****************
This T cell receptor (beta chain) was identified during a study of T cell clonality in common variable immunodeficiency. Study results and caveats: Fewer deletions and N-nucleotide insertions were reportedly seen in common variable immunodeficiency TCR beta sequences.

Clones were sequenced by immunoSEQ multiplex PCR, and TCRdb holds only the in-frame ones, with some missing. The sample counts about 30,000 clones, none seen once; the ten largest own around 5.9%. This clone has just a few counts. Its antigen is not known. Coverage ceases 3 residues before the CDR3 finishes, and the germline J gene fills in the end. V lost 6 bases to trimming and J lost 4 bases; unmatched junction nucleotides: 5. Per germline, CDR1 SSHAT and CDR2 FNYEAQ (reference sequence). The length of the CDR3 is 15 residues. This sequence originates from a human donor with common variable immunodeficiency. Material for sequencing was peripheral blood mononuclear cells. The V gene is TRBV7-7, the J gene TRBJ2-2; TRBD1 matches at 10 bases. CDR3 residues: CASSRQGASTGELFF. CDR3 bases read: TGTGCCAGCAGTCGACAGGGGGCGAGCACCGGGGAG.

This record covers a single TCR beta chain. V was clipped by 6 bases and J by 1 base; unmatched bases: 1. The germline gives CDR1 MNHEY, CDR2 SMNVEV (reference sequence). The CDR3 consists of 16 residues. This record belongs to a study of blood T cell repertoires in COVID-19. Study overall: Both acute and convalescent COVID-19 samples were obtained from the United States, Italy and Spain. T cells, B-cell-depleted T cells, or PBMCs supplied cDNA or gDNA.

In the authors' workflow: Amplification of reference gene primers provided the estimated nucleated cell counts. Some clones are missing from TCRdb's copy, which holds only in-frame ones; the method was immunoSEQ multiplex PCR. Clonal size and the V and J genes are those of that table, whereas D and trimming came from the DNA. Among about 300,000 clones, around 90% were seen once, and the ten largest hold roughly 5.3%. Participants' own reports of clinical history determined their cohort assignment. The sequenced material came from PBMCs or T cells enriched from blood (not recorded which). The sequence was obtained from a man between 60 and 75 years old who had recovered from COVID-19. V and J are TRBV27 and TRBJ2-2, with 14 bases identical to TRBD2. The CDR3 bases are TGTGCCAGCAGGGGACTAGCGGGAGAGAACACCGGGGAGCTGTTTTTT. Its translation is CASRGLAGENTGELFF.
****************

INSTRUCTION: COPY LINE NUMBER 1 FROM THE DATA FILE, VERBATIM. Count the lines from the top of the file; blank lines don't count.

This T cell receptor (beta chain) was identified during a study of T cell clonality in common variable immunodeficiency. Study results and caveats: Fewer deletions and N-nucleotide insertions were reportedly seen in common variable immunodeficiency TCR beta sequences.